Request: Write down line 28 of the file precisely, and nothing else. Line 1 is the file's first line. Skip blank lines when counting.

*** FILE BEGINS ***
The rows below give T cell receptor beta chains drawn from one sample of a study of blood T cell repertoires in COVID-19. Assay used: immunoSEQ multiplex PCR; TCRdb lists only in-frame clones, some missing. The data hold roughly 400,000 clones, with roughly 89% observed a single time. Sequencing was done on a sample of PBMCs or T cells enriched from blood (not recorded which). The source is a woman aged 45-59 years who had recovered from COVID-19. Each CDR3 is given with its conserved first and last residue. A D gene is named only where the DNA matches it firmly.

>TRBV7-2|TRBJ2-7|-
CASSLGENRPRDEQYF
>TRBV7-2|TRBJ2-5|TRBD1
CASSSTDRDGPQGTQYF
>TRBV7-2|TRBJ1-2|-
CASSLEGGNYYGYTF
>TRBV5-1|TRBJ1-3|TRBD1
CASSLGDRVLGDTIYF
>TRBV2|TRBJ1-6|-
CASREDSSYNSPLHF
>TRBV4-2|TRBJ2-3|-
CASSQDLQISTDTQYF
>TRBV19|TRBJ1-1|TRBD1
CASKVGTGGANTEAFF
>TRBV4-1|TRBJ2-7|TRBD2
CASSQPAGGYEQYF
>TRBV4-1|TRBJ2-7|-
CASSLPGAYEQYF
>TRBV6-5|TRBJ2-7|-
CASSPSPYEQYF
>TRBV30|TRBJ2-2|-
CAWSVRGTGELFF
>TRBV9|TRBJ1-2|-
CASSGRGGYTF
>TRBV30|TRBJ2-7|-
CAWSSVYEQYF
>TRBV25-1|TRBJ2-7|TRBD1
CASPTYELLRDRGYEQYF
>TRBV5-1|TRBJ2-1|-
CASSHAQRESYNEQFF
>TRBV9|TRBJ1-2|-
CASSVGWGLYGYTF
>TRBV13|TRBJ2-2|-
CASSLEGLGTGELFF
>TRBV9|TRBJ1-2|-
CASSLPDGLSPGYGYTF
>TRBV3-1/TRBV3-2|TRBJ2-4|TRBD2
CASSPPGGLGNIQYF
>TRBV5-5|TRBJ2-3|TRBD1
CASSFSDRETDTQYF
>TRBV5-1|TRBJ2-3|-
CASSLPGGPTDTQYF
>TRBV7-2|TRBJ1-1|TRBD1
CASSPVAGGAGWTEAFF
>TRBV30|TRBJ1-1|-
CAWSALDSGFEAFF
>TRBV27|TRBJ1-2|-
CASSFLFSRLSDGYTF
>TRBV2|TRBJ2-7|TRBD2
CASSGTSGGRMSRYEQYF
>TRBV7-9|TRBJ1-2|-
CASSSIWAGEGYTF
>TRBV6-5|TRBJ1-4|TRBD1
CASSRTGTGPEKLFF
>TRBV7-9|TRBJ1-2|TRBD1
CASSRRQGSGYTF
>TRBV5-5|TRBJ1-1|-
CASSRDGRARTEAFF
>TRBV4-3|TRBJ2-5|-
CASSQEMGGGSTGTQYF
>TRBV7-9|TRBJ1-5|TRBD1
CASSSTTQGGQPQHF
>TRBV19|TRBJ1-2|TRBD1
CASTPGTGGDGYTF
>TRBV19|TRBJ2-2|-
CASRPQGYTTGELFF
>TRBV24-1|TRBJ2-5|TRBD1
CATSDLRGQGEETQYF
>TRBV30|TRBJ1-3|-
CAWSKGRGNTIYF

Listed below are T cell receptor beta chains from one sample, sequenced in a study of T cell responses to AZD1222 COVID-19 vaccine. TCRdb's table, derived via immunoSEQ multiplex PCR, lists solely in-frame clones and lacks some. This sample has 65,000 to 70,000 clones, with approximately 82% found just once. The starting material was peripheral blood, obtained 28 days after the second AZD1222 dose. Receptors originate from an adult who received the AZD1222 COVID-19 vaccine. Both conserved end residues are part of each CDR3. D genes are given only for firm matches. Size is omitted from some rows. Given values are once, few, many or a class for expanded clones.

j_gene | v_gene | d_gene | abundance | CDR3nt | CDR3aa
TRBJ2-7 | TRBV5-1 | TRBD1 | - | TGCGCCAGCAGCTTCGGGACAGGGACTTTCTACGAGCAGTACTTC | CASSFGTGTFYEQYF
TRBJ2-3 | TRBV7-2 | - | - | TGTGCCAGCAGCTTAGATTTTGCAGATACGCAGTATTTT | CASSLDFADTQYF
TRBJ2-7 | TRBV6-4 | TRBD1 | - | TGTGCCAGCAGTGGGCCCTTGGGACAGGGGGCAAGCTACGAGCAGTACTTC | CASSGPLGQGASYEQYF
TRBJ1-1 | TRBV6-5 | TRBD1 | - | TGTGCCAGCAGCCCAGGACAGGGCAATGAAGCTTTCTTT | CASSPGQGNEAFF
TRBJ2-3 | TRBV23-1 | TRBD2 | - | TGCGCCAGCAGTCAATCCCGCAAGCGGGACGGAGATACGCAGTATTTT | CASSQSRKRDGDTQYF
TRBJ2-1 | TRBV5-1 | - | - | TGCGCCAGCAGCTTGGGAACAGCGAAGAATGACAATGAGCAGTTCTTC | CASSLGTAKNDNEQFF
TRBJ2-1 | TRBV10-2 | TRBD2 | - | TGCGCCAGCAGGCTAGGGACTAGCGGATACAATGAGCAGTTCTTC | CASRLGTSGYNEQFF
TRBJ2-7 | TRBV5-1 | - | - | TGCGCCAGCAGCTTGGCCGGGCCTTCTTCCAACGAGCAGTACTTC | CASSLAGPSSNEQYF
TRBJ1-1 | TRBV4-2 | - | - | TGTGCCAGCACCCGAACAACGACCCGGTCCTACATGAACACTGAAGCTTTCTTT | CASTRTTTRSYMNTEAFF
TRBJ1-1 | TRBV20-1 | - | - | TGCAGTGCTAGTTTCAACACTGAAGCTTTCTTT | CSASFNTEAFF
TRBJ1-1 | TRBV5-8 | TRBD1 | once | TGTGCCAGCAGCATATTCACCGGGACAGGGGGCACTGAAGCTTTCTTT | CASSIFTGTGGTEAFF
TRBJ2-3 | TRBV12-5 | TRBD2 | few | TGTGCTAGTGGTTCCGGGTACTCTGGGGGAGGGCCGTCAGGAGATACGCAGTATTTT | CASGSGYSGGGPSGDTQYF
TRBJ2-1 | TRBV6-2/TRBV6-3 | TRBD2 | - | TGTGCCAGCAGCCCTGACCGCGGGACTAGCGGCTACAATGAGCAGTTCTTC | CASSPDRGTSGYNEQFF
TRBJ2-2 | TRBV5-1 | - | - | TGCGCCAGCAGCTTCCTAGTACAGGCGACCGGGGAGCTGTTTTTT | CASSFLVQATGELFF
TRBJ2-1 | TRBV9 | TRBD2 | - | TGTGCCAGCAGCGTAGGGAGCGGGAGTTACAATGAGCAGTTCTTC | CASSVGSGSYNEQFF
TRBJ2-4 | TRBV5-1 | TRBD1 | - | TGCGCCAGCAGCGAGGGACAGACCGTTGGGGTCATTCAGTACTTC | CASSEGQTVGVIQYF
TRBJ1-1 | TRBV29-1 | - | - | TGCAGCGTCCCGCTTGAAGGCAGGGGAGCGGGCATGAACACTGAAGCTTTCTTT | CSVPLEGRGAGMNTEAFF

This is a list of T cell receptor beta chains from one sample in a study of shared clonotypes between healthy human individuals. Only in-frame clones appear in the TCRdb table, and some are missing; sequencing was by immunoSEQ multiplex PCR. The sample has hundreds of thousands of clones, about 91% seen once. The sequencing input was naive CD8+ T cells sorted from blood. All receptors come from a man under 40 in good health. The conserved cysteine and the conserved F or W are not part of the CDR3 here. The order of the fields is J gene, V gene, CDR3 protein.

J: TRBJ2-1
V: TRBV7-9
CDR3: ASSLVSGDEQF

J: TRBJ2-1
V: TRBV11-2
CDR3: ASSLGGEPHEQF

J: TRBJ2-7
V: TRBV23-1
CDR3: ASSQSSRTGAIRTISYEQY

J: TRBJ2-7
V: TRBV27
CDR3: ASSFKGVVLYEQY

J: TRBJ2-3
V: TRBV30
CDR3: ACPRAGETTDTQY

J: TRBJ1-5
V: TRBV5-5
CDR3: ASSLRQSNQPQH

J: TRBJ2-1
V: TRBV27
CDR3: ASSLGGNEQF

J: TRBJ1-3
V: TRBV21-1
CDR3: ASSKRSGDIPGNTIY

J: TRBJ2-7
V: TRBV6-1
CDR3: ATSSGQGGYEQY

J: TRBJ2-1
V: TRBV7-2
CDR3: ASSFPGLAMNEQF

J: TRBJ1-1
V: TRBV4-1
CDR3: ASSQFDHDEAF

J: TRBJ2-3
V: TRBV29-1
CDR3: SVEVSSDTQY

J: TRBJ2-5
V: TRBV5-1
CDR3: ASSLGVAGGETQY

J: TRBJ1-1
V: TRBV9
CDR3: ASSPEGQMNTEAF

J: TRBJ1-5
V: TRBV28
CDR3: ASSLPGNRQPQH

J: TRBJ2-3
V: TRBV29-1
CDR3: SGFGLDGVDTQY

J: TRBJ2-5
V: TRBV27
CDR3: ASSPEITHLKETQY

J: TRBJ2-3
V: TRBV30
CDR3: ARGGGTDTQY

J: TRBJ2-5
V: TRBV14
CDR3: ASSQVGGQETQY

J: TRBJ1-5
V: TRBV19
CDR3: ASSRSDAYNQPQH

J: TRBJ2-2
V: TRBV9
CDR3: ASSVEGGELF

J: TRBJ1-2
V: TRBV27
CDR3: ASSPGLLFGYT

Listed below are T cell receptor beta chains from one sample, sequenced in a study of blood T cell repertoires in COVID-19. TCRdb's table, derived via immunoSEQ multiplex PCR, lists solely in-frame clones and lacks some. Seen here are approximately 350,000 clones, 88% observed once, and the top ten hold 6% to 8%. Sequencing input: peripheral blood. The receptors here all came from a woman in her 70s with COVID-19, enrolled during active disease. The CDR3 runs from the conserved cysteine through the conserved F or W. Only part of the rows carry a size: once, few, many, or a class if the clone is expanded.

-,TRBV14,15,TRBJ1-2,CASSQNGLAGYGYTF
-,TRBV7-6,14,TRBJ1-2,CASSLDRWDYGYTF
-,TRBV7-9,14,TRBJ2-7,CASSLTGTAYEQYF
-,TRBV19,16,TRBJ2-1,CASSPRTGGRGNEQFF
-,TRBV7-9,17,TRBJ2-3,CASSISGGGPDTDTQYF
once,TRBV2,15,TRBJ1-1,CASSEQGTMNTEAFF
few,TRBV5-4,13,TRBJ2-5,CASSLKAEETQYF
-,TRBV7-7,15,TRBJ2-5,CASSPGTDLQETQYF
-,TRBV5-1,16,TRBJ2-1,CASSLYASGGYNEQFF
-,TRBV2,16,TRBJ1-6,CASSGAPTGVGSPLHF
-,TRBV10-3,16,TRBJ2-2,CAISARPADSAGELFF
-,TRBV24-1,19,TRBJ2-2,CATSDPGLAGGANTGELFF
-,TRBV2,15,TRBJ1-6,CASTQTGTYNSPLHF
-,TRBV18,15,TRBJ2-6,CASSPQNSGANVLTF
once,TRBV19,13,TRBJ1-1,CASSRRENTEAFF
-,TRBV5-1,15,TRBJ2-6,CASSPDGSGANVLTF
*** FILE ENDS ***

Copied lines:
>TRBV25-1|TRBJ2-7|TRBD1